Korman and Carmichael question each step of this reasoning: whether the experiments in question really show anything about the folk’s intuitions about composition, whether their beliefs have really been shown to be affected by teleological thinking, and whether it would be problematic even if they were. One of their critical observations, though, also highlights another way in which experimental work could have bearing on metaphysical questions. They argue that Schaffer and Rose’s findings, even if correct, don’t necessarily jeopardize common sense accounts of composition. After all, a philosopher drawn to such an account can justify it simply on the basis of her own intuition, rather than the opinions of the folk. Experimental work can serve as a defeater if it shows that our (that is, philosophers’) intuitions were also shaped by irrelevant influences, but we don’t need to conduct experiments to accept philosophical claims on the basis of our own intuitions.

This is an interesting proposal, not least because experimental philosophy has in the past been attacked (most famously by Herman Cappelen) on the basis that philosophers don’t essentially rely on intuitions when justifying their views. Korman and Carmichael think they do (or that at least they could), but on their take, this seems to reduce rather than increase the relevance of experimental work: since each of us can rely on our own intuitions without consulting others, we don’t need experimental work, at least not at the initial stage of evidence gathering. Various responses are open to Schaffer and Rose. The most straightforward one would be to argue, with some plausibility, that philosophers are unlikely to be entirely free of the cognitive biases that affect folk intuitions. Alternatively, they could stick with the “Canberra Plan”-style approach and insist that the experiments show that nothing is a perfect realizer of the folk concept of composition, which therefore has to be replaced by a corrected philosophical notion that plays largely the same roles. (This is not the way they choose to proceed in the paper.)

As the above discussion suggests, while all contributors accept that experimental work has a legitimate role to play in metaphysics, most of them appear to endorse a background view that renders this role relatively modest. This is not necessarily a criticism, but it would have been interesting to see arguments to the effect that metaphysicians are missing something crucial when they don’t use experimental methods. My more important critical observation about the volume is that it is somewhat conservative in the range of topics it covers: it largely focuses on those few issues in metaphysics where experimental methods have already been in use for quite a few years. Free will (the main subject of Shepherd’s piece) is the most obvious case in point, but there has also been at least some awareness of the relevance of cognitive science to intuitions about causation and essence (the topics of Bernstein’s and Nichols’ papers). The most underexplored topic to make it into the volume is the metaphysics of composition, discussed in Schaffer and Rose’s and Korman and Carmichael’s paper. This is not to say that any of the papers that appear in the volume should have been left out, but rather, that an opportunity has been missed to include some hitherto uncovered topics. In a large number of live debates in metaphysics, substantive psychological assumptions play a significant (if sometimes unacknowledged) role. These debates could arguably benefit from experimental work, and in some of them, hints for where such work could be relevant already exist: for example, temporal experience and the philosophy of time (Paul 2016), quantifier variance and quantifier restriction in ontological disputes  (Korman 2009, Keller 2015), the cognitive function of number concepts and the existence of numbers (Hofweber 2016: Ch. 5), and even explanatory intuitions about grounding  (Miller and Norton 2017).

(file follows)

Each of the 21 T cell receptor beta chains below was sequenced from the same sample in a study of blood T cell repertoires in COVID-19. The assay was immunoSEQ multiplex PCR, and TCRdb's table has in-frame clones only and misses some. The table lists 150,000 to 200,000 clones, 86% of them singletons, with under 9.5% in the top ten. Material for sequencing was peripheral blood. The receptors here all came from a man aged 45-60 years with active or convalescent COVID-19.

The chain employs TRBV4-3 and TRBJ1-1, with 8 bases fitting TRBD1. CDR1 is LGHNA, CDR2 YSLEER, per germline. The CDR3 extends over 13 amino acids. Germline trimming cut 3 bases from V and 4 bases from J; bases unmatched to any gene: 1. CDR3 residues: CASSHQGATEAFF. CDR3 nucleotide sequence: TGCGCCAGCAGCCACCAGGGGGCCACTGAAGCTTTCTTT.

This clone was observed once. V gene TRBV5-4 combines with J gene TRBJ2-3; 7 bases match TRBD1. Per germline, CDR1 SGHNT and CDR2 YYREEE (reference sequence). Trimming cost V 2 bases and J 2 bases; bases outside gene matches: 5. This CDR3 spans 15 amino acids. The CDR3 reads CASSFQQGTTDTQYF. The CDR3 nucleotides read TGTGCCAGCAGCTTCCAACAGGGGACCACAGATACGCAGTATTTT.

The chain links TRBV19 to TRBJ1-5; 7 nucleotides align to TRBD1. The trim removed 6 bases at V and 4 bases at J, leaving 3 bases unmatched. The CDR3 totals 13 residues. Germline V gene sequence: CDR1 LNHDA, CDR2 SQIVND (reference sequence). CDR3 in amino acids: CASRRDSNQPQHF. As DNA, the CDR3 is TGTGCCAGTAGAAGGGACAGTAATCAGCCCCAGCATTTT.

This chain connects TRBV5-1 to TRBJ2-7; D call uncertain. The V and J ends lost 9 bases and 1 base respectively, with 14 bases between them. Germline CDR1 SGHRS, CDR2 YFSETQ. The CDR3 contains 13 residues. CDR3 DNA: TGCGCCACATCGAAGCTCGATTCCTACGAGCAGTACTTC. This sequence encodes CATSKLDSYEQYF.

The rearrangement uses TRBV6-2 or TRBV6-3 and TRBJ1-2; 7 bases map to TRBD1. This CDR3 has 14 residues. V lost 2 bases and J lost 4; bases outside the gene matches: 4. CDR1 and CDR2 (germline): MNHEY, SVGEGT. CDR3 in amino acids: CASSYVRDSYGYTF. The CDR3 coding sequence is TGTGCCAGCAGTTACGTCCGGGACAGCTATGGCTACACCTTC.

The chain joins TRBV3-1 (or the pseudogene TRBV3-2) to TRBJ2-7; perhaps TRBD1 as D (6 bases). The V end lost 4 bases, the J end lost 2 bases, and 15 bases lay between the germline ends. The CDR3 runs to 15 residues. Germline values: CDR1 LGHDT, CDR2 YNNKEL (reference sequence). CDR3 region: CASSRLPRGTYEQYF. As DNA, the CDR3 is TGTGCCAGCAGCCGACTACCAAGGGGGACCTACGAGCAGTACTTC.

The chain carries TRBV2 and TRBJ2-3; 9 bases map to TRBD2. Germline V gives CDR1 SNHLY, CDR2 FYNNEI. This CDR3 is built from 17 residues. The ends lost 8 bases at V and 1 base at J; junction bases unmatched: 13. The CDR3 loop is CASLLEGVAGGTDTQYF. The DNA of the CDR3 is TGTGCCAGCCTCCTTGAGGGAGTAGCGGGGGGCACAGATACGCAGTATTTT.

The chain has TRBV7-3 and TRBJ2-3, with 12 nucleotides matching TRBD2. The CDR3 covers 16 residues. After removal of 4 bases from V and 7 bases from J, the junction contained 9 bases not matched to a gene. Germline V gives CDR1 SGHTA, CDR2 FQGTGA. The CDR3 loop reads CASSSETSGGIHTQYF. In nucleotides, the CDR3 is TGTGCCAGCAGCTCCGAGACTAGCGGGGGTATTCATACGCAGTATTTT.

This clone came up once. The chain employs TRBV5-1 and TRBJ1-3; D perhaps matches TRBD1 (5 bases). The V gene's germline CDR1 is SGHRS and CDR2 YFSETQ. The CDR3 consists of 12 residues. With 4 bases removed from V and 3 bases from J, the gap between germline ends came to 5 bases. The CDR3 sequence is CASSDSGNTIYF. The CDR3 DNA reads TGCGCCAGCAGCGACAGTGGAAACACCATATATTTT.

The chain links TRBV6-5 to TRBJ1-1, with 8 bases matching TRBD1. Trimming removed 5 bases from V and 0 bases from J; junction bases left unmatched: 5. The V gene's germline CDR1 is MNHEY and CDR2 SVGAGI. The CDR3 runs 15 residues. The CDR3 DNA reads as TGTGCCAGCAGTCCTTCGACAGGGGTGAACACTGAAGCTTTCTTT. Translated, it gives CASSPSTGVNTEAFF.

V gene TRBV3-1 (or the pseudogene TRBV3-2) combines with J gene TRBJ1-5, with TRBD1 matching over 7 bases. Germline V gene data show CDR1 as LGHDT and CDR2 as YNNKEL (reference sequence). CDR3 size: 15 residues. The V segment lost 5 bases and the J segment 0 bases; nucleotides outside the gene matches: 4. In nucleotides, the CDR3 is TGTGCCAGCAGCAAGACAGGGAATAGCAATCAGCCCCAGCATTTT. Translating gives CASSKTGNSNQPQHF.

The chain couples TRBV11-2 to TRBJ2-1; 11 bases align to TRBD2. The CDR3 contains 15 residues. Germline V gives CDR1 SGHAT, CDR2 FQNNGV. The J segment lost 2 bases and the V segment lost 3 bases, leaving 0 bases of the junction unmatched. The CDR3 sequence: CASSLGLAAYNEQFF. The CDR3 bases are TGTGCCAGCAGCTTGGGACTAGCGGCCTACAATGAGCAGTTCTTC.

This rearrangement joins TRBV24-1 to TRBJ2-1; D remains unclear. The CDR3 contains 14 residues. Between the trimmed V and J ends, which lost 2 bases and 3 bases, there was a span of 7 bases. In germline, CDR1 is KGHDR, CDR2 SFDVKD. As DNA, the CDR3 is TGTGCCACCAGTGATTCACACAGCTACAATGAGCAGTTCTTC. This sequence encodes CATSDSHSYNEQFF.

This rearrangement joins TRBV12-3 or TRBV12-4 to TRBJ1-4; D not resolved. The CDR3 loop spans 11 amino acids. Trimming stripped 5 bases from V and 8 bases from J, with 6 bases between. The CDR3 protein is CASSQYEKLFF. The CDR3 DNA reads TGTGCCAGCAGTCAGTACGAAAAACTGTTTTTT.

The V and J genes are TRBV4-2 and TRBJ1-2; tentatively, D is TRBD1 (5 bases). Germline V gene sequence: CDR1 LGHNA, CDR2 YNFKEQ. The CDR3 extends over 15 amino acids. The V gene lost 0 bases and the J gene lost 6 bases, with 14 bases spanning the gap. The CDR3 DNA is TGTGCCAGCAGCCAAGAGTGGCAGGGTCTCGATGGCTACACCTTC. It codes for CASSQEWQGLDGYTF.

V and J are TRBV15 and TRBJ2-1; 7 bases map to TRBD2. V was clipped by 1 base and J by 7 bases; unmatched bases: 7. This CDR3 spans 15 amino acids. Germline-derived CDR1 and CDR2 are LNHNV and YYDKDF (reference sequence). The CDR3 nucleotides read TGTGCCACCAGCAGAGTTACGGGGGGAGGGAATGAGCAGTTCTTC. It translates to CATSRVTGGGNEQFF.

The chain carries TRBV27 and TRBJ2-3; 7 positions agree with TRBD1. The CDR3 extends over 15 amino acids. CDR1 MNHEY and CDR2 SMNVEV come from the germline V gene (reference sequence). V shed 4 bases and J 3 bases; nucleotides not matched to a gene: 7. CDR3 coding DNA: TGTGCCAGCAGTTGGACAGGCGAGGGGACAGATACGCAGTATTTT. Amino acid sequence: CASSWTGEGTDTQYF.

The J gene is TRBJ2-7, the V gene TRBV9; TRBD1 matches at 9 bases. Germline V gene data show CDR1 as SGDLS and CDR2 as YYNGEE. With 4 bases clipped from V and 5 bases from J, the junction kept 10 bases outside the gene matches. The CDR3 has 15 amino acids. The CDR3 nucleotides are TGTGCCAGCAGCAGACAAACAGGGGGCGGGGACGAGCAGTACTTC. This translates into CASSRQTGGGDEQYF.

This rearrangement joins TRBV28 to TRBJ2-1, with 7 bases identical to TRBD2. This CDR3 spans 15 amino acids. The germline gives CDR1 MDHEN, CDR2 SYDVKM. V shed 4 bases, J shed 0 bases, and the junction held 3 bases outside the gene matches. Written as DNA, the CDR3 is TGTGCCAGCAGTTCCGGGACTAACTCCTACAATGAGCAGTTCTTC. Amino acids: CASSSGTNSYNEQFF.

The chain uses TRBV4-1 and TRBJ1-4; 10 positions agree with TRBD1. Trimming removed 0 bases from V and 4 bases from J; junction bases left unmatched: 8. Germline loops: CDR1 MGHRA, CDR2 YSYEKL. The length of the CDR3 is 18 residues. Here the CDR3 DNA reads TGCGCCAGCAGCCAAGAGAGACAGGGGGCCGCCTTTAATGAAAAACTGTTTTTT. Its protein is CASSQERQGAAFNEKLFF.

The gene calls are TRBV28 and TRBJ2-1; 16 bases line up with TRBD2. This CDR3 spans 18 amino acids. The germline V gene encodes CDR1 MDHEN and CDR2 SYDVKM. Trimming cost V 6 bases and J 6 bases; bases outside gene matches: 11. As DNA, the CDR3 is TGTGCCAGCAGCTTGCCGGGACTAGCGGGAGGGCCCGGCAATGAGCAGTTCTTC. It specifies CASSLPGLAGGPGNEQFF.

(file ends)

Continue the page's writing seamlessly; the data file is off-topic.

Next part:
Perhaps the absence of these topics is simply a sign that while experimental philosophy has matured into a respectable field widely recognized for the useful tools it has to offer, experimental metaphysics is still very much in its infancy. Most of the important work that brings cognitive science and experimental methods to bear on metaphysics is yet to be undertaken, but this volume is a good start.


Hofweber, Thomas (2016), Ontology and the Ambitions of Metaphysics, Oxford University Press

Keller, John (2015), “Semantics, Paraphrase, and Ontology”, Oxford Studies in Metaphysics, 9: 89-128

Korman, Daniel Z. (2009), “Unrestrcited Composition and Restricted Quantification”, Philosophical Studies, 140: 319-334

Lewis, David K. (1974), “Radical Interpretation,” Synthese, 23: 331-344

Miller, Kristie and James Norton (2017), “Grounding: it’s (probably) all in the head”, Philosophical Studies, 174: 3059-3081

Paul, L.A. (2016), “Experience, Metaphysics, and Cognitive Science”, in Companion to Experimental Philosophy, edited by Justin Sytsma and Wesley Buckwalter, Blackwell